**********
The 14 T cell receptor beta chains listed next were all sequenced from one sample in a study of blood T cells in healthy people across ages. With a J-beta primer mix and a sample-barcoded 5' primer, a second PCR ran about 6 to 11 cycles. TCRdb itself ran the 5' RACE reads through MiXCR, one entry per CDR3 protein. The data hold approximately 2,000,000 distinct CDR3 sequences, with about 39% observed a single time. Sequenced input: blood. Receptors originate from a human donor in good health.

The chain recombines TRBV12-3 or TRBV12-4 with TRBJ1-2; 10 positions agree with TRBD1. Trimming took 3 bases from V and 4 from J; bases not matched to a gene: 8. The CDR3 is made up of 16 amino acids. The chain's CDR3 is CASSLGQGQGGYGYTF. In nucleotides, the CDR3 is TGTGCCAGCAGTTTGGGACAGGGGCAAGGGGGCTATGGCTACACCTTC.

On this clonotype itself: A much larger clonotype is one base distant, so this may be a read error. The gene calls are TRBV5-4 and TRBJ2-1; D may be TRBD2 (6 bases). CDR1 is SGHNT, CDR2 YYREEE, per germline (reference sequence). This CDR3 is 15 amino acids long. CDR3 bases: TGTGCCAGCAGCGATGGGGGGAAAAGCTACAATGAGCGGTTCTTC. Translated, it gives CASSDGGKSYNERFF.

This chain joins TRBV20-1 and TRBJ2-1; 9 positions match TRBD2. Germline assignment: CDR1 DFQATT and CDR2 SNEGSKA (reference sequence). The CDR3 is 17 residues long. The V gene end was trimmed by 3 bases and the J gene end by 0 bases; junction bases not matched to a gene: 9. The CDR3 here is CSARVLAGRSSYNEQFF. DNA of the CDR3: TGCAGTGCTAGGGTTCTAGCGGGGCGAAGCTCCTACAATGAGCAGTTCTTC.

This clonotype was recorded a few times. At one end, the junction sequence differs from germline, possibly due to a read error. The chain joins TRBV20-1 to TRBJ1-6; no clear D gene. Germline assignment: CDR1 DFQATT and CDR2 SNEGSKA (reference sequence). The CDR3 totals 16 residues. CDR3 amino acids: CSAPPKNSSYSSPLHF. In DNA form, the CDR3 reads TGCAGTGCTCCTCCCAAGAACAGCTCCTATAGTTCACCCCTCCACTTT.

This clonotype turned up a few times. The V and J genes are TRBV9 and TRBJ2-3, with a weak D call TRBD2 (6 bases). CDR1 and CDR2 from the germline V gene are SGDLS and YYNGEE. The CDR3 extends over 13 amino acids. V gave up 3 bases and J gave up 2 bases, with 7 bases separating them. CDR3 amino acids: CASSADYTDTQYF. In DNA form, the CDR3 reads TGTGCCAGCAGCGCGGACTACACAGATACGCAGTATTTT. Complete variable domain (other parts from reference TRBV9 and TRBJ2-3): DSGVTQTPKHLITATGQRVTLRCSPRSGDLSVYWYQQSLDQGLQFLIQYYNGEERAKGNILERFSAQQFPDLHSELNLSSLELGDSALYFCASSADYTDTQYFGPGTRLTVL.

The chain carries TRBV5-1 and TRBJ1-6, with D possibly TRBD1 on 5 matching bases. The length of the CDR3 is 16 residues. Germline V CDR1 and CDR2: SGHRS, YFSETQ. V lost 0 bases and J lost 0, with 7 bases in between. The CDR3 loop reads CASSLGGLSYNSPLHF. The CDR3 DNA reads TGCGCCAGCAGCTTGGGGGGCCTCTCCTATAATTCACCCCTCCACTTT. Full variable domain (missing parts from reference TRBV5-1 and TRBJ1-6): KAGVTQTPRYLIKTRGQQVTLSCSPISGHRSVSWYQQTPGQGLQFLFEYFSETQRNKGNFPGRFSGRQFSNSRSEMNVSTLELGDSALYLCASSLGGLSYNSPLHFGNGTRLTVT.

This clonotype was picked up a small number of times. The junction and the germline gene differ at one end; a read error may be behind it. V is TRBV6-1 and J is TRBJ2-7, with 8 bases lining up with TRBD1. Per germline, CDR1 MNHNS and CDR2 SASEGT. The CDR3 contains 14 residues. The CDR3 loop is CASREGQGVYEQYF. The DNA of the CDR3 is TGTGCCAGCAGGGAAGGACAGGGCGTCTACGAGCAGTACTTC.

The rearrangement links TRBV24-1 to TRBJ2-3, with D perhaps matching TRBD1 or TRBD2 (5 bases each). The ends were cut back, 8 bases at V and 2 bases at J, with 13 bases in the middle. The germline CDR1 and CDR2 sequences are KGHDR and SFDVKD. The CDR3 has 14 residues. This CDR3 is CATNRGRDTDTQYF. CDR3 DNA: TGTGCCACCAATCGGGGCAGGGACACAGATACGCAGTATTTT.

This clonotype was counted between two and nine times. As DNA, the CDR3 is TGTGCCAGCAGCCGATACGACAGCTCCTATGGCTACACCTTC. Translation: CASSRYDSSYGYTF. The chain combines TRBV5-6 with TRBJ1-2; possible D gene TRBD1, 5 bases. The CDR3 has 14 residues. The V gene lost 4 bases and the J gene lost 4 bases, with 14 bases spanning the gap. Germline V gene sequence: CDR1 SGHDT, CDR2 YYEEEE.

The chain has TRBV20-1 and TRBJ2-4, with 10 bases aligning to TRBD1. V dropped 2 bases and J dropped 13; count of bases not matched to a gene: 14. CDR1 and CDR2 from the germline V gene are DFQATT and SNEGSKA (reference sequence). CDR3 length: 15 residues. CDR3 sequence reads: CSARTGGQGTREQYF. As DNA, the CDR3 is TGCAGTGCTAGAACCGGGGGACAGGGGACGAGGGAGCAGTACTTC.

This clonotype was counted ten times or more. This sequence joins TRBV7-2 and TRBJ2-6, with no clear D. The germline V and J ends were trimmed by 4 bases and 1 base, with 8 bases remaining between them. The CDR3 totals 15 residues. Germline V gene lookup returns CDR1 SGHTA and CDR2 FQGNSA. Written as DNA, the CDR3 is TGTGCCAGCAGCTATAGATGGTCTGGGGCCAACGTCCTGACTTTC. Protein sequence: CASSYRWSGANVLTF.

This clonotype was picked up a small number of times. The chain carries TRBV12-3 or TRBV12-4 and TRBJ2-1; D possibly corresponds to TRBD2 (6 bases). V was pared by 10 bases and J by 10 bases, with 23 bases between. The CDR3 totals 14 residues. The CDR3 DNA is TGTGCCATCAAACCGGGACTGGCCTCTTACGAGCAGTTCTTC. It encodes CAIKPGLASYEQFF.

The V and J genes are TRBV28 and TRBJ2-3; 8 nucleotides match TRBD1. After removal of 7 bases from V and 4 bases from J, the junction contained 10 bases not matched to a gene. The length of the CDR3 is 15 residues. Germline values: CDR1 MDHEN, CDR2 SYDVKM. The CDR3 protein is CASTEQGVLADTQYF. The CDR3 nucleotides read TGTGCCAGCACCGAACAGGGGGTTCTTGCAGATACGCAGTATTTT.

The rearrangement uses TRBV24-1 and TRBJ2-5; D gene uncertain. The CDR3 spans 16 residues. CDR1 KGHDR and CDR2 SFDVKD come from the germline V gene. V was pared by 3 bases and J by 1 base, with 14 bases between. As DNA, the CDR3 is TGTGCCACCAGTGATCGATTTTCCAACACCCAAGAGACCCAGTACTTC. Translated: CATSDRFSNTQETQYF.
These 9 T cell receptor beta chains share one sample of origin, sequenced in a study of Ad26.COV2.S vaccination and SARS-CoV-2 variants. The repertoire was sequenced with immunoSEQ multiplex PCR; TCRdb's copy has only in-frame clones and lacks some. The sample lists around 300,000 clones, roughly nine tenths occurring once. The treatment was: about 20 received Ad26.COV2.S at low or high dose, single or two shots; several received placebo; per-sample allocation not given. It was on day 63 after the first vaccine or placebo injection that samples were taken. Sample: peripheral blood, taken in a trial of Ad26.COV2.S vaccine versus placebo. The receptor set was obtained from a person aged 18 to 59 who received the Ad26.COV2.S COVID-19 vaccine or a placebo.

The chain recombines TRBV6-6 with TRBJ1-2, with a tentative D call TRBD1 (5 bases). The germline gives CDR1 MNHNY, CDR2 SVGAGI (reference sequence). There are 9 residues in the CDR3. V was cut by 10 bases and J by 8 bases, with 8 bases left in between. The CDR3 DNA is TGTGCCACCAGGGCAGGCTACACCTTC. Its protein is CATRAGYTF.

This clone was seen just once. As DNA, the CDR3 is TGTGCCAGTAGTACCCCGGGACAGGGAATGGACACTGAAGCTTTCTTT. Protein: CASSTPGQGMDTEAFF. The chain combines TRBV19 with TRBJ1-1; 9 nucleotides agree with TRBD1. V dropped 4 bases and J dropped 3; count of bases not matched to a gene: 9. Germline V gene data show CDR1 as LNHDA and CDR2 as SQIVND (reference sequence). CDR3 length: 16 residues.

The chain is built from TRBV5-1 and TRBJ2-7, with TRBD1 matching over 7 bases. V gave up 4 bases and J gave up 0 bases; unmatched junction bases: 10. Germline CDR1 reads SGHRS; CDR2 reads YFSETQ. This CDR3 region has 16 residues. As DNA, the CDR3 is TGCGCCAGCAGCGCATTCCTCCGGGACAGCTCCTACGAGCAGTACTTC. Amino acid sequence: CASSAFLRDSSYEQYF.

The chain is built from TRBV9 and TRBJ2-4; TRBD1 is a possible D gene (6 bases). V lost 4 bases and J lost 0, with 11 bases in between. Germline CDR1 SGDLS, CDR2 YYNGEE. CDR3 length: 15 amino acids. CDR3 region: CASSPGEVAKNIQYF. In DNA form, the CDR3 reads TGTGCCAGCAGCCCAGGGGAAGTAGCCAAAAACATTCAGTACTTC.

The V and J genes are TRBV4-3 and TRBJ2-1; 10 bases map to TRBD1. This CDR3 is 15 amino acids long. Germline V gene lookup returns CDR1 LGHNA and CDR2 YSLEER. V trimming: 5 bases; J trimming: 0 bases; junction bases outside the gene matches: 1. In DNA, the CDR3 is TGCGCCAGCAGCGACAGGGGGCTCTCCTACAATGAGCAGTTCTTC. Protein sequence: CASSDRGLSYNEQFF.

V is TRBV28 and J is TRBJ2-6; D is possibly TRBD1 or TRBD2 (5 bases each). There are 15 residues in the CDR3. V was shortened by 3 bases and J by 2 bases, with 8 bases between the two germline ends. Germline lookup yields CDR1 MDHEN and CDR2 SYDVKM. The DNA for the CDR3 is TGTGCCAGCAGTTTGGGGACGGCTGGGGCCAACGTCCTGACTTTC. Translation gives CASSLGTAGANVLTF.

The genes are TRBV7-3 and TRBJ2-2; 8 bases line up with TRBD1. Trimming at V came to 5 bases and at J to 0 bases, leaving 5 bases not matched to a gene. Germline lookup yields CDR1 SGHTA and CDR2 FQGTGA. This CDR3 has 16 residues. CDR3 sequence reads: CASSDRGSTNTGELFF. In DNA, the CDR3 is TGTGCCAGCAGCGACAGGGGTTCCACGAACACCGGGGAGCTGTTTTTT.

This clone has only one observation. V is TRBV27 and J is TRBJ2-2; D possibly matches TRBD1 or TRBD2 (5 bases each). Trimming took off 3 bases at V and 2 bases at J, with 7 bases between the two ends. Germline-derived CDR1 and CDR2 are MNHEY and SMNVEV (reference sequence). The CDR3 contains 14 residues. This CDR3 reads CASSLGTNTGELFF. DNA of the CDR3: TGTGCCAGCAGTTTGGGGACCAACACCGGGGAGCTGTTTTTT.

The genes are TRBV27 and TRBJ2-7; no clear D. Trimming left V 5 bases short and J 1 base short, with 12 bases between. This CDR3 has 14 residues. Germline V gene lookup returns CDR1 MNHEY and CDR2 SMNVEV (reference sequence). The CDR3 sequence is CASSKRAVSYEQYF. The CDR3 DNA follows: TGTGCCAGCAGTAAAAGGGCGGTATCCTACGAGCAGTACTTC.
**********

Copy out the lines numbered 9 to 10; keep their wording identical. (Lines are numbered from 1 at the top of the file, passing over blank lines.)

The rearrangement links TRBV24-1 to TRBJ2-3, with D perhaps matching TRBD1 or TRBD2 (5 bases each). The ends were cut back, 8 bases at V and 2 bases at J, with 13 bases in the middle. The germline CDR1 and CDR2 sequences are KGHDR and SFDVKD. The CDR3 has 14 residues. This CDR3 is CATNRGRDTDTQYF. CDR3 DNA: TGTGCCACCAATCGGGGCAGGGACACAGATACGCAGTATTTT.

This clonotype was counted between two and nine times. As DNA, the CDR3 is TGTGCCAGCAGCCGATACGACAGCTCCTATGGCTACACCTTC. Translation: CASSRYDSSYGYTF. The chain combines TRBV5-6 with TRBJ1-2; possible D gene TRBD1, 5 bases. The CDR3 has 14 residues. The V gene lost 4 bases and the J gene lost 4 bases, with 14 bases spanning the gap. Germline V gene sequence: CDR1 SGHDT, CDR2 YYEEEE.